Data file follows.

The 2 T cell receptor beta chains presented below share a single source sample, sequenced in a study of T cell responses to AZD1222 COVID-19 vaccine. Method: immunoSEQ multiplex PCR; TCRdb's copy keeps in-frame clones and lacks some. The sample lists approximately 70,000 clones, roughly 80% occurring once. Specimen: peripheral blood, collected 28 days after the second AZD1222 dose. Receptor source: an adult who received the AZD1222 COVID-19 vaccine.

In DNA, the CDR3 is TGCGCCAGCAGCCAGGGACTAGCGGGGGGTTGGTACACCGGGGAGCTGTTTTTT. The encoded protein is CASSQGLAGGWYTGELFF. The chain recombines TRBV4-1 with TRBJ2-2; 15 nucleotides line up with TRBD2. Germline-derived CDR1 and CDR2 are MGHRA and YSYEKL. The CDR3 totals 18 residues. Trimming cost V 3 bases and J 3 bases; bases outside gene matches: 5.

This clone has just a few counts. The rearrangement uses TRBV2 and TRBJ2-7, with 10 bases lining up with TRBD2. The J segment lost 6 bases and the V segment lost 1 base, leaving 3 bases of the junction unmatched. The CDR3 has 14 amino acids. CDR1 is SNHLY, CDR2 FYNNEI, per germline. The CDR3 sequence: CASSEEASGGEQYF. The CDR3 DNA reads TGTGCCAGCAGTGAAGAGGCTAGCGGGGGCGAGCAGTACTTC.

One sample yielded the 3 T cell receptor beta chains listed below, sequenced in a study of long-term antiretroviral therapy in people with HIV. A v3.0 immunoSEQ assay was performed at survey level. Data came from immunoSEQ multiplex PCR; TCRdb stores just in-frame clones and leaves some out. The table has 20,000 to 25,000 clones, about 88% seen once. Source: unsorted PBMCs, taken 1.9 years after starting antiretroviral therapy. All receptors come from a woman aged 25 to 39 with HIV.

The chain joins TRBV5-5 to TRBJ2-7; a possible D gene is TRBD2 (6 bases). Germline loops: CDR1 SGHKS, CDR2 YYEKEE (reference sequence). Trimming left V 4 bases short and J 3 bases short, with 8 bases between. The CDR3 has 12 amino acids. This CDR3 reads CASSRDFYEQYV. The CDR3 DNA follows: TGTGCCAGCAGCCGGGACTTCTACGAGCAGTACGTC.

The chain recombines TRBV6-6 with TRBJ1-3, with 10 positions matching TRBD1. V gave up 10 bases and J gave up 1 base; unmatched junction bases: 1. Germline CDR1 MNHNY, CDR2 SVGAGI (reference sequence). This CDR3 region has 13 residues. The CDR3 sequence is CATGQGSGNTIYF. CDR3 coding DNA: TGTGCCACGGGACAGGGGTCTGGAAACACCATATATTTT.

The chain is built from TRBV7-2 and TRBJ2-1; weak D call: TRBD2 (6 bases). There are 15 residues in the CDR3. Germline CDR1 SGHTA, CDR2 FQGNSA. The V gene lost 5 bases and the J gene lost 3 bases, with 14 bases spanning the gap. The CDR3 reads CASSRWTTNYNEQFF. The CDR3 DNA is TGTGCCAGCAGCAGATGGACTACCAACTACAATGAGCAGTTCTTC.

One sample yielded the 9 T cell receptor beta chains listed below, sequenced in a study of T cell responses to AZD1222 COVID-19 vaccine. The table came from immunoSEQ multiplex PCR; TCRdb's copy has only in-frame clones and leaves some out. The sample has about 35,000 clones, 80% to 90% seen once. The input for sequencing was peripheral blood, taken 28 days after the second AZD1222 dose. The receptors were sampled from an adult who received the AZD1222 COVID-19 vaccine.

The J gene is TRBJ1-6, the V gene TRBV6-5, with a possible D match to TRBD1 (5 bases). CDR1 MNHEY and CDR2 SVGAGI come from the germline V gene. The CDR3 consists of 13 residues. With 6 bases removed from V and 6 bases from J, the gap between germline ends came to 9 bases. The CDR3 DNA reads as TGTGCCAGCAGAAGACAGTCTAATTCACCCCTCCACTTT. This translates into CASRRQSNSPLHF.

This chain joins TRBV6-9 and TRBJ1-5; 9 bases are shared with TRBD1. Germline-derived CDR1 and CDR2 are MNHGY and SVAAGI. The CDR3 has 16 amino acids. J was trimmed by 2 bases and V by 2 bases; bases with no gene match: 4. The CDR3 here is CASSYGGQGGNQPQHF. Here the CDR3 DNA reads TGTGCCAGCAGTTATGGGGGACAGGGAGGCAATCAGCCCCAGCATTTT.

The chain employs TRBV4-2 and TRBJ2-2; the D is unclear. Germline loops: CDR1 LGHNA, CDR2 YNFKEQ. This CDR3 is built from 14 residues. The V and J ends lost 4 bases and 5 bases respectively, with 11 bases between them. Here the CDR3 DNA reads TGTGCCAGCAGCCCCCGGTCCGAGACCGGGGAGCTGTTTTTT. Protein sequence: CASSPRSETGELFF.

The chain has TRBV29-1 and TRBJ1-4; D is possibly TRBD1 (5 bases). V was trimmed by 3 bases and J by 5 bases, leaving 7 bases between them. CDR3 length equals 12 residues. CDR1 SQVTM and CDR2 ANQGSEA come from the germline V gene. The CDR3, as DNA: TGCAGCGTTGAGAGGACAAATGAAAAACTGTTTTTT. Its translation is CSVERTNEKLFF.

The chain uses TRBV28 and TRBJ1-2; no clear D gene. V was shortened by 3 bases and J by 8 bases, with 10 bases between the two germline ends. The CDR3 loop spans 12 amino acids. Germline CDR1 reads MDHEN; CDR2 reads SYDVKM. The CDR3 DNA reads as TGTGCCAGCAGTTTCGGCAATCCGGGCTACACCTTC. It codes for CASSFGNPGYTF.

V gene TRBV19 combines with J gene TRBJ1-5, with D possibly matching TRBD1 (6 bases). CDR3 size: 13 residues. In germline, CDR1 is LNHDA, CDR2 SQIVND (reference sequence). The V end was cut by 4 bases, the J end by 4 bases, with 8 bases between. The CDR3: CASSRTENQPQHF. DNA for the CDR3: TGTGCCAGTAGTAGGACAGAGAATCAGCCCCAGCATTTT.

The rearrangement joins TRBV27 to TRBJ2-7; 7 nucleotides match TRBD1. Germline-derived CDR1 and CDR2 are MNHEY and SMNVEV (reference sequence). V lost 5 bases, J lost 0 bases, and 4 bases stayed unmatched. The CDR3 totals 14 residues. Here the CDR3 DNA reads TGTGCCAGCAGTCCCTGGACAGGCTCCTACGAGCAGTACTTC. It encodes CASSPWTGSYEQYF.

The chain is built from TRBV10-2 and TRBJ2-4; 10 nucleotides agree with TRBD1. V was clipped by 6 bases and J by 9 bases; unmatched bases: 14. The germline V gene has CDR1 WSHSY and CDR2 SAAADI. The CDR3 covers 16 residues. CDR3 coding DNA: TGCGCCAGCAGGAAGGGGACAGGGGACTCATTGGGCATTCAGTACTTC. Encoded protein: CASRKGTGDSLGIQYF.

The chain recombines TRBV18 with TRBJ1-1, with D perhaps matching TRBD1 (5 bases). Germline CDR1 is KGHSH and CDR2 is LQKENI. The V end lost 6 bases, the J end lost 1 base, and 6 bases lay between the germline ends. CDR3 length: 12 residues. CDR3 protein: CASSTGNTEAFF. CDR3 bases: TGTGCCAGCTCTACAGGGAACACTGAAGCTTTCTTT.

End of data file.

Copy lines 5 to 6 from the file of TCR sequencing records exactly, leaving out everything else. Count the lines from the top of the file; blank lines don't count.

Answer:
The chain joins TRBV5-5 to TRBJ2-7; a possible D gene is TRBD2 (6 bases). Germline loops: CDR1 SGHKS, CDR2 YYEKEE (reference sequence). Trimming left V 4 bases short and J 3 bases short, with 8 bases between. The CDR3 has 12 amino acids. This CDR3 reads CASSRDFYEQYV. The CDR3 DNA follows: TGTGCCAGCAGCCGGGACTTCTACGAGCAGTACGTC.

The chain recombines TRBV6-6 with TRBJ1-3, with 10 positions matching TRBD1. V gave up 10 bases and J gave up 1 base; unmatched junction bases: 1. Germline CDR1 MNHNY, CDR2 SVGAGI (reference sequence). This CDR3 region has 13 residues. The CDR3 sequence is CATGQGSGNTIYF. CDR3 coding DNA: TGTGCCACGGGACAGGGGTCTGGAAACACCATATATTTT.